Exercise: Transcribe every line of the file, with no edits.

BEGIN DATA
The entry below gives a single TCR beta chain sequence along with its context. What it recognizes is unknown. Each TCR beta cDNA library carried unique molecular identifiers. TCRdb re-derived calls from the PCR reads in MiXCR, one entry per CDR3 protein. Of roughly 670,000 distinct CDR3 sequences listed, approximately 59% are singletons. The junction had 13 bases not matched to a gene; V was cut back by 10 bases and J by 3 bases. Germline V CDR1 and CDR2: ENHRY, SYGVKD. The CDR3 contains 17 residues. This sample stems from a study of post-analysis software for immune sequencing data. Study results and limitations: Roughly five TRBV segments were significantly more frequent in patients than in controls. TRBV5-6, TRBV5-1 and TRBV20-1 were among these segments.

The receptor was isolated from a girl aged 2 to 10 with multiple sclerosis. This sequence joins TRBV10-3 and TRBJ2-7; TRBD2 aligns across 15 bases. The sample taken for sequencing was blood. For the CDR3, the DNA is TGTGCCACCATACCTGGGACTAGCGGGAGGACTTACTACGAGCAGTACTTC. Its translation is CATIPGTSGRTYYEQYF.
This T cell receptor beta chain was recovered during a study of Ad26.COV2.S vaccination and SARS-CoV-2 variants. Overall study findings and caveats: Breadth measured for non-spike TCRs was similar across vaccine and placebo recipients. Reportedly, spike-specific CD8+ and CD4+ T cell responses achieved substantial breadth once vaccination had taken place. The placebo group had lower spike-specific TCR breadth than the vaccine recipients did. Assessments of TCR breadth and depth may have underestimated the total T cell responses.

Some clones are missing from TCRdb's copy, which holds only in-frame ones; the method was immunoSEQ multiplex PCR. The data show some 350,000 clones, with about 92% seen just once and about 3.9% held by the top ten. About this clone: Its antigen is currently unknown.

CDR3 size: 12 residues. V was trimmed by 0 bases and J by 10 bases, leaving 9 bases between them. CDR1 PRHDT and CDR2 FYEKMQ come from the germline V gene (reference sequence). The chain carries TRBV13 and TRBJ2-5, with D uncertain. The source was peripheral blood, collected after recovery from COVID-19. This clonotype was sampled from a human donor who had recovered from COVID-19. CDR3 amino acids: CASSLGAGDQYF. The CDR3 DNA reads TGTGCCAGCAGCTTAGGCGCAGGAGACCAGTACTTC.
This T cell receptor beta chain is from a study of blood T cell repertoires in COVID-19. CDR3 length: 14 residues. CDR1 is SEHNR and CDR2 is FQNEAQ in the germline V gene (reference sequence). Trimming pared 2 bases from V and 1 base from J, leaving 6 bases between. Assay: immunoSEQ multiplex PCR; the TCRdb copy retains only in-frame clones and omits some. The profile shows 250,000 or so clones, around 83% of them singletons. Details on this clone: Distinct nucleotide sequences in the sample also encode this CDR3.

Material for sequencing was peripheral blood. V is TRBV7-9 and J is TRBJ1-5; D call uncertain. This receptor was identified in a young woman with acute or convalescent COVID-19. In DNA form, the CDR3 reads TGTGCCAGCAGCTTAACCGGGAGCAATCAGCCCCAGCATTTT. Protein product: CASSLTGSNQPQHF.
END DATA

The entry below gives a single TCR beta chain sequence along with its context. What it recognizes is unknown. Each TCR beta cDNA library carried unique molecular identifiers. TCRdb re-derived calls from the PCR reads in MiXCR, one entry per CDR3 protein. Of roughly 670,000 distinct CDR3 sequences listed, approximately 59% are singletons. The junction had 13 bases not matched to a gene; V was cut back by 10 bases and J by 3 bases. Germline V CDR1 and CDR2: ENHRY, SYGVKD. The CDR3 contains 17 residues. This sample stems from a study of post-analysis software for immune sequencing data. Study results and limitations: Roughly five TRBV segments were significantly more frequent in patients than in controls. TRBV5-6, TRBV5-1 and TRBV20-1 were among these segments.

The receptor was isolated from a girl aged 2 to 10 with multiple sclerosis. This sequence joins TRBV10-3 and TRBJ2-7; TRBD2 aligns across 15 bases. The sample taken for sequencing was blood. For the CDR3, the DNA is TGTGCCACCATACCTGGGACTAGCGGGAGGACTTACTACGAGCAGTACTTC. Its translation is CATIPGTSGRTYYEQYF.
This T cell receptor beta chain was recovered during a study of Ad26.COV2.S vaccination and SARS-CoV-2 variants. Overall study findings and caveats: Breadth measured for non-spike TCRs was similar across vaccine and placebo recipients. Reportedly, spike-specific CD8+ and CD4+ T cell responses achieved substantial breadth once vaccination had taken place. The placebo group had lower spike-specific TCR breadth than the vaccine recipients did. Assessments of TCR breadth and depth may have underestimated the total T cell responses.

Some clones are missing from TCRdb's copy, which holds only in-frame ones; the method was immunoSEQ multiplex PCR. The data show some 350,000 clones, with about 92% seen just once and about 3.9% held by the top ten. About this clone: Its antigen is currently unknown.

CDR3 size: 12 residues. V was trimmed by 0 bases and J by 10 bases, leaving 9 bases between them. CDR1 PRHDT and CDR2 FYEKMQ come from the germline V gene (reference sequence). The chain carries TRBV13 and TRBJ2-5, with D uncertain. The source was peripheral blood, collected after recovery from COVID-19. This clonotype was sampled from a human donor who had recovered from COVID-19. CDR3 amino acids: CASSLGAGDQYF. The CDR3 DNA reads TGTGCCAGCAGCTTAGGCGCAGGAGACCAGTACTTC.
This T cell receptor beta chain is from a study of blood T cell repertoires in COVID-19. CDR3 length: 14 residues. CDR1 is SEHNR and CDR2 is FQNEAQ in the germline V gene (reference sequence). Trimming pared 2 bases from V and 1 base from J, leaving 6 bases between. Assay: immunoSEQ multiplex PCR; the TCRdb copy retains only in-frame clones and omits some. The profile shows 250,000 or so clones, around 83% of them singletons. Details on this clone: Distinct nucleotide sequences in the sample also encode this CDR3.

Material for sequencing was peripheral blood. V is TRBV7-9 and J is TRBJ1-5; D call uncertain. This receptor was identified in a young woman with acute or convalescent COVID-19. In DNA form, the CDR3 reads TGTGCCAGCAGCTTAACCGGGAGCAATCAGCCCCAGCATTTT. Protein product: CASSLTGSNQPQHF.